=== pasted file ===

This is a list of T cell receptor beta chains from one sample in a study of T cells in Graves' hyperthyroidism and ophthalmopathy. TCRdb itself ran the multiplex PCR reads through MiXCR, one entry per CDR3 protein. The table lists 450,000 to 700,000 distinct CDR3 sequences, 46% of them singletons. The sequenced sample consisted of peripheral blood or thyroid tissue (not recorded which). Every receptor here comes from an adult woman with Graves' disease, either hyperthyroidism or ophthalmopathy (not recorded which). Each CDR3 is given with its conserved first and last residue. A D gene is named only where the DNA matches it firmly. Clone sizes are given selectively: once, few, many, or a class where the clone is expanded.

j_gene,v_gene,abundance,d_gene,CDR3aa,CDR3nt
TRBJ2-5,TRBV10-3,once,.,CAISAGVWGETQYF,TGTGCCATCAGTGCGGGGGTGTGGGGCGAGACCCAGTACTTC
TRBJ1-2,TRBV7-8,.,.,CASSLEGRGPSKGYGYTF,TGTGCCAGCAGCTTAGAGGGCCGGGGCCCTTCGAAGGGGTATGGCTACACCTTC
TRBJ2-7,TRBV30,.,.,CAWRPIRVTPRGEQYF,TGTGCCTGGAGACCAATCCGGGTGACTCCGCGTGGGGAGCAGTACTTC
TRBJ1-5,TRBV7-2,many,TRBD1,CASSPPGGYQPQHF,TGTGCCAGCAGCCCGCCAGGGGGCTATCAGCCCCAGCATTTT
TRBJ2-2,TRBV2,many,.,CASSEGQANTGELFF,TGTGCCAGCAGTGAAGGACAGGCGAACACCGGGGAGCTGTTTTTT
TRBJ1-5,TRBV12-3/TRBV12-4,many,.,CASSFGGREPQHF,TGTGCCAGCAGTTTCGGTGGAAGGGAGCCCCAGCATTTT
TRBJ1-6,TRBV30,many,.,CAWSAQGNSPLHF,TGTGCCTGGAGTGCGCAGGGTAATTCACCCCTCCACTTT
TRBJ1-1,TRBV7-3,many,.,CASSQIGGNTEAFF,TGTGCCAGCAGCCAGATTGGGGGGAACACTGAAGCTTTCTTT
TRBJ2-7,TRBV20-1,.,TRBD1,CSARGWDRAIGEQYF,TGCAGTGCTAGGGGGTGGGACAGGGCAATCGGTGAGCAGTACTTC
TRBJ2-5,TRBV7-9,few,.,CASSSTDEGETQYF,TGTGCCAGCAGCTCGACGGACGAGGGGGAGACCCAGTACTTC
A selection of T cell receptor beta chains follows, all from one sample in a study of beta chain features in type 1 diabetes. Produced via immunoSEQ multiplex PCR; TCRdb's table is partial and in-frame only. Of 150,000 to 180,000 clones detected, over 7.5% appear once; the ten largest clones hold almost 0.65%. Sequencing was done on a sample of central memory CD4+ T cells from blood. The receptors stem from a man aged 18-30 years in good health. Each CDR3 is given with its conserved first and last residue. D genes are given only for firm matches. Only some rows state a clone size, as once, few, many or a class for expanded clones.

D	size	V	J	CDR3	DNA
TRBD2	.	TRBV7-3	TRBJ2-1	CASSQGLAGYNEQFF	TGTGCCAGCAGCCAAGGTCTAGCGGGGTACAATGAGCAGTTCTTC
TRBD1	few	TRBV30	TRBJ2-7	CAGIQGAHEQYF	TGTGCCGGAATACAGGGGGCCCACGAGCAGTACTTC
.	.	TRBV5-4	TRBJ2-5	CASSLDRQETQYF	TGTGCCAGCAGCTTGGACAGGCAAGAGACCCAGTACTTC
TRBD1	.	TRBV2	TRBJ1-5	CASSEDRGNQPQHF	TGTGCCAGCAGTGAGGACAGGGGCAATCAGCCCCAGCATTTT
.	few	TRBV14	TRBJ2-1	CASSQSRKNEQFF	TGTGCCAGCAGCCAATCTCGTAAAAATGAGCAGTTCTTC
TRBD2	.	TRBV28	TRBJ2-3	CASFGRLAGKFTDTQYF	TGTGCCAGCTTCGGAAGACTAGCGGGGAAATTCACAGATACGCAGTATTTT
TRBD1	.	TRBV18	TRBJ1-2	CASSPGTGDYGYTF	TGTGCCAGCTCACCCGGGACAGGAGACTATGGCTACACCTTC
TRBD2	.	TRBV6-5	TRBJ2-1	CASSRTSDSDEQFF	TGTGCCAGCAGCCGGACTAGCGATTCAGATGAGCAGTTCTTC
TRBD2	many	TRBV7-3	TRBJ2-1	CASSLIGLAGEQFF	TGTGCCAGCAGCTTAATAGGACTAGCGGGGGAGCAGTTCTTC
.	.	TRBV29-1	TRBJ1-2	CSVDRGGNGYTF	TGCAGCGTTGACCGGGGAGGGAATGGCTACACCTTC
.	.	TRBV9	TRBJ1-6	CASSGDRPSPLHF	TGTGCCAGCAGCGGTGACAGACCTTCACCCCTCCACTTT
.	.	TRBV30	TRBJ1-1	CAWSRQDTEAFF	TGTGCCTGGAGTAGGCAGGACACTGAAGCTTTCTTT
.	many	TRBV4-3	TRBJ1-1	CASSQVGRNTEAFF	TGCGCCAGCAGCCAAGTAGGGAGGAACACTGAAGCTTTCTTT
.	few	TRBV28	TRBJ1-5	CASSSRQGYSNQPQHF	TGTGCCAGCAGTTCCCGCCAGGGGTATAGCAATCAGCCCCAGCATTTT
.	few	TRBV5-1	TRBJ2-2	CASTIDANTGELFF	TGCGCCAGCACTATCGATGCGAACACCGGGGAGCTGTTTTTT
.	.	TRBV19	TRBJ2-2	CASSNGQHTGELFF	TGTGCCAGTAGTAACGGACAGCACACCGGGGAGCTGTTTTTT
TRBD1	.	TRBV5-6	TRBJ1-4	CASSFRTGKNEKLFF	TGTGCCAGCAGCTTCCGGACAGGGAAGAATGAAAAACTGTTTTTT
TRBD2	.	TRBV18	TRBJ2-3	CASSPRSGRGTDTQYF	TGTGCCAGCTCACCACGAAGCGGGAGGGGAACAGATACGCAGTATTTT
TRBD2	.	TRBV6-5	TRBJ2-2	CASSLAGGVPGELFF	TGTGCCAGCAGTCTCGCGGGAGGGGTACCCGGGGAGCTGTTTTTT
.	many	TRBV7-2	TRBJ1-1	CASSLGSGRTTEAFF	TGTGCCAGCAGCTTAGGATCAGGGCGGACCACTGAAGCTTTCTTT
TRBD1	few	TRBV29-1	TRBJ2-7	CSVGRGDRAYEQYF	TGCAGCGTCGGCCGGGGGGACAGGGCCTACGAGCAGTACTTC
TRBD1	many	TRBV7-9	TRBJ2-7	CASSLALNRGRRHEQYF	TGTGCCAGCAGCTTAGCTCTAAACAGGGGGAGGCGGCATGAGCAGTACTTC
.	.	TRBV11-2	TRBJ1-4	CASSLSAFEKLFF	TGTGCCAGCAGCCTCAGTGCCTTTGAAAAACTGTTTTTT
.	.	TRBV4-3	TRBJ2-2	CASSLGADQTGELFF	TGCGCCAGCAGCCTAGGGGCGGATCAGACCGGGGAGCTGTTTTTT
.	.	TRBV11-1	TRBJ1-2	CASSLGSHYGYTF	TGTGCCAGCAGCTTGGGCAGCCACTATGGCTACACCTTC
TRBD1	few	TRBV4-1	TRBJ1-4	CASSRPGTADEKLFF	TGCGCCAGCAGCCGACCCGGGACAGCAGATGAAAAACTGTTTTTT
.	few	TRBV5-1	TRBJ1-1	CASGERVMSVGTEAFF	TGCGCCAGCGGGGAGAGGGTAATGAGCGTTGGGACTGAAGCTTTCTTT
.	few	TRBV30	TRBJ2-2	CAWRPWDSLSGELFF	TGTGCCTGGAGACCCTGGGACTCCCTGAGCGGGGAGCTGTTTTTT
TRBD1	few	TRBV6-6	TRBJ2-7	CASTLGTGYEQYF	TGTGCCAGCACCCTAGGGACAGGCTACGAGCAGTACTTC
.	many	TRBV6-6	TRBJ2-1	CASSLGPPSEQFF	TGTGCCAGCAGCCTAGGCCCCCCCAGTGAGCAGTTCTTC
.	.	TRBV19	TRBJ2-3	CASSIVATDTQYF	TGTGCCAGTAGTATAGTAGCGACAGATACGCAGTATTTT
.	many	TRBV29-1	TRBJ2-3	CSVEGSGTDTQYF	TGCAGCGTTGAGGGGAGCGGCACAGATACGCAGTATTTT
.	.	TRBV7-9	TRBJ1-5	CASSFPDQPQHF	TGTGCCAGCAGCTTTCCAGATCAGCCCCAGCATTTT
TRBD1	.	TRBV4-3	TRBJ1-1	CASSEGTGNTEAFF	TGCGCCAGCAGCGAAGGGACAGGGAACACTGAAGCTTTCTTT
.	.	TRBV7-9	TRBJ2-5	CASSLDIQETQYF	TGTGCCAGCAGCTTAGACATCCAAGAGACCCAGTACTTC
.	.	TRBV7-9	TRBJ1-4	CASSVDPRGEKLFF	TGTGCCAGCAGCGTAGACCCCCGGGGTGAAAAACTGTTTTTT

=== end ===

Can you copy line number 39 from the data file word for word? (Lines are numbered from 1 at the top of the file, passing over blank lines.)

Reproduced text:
.	.	TRBV11-1	TRBJ1-2	CASSLGSHYGYTF	TGTGCCAGCAGCTTGGGCAGCCACTATGGCTACACCTTC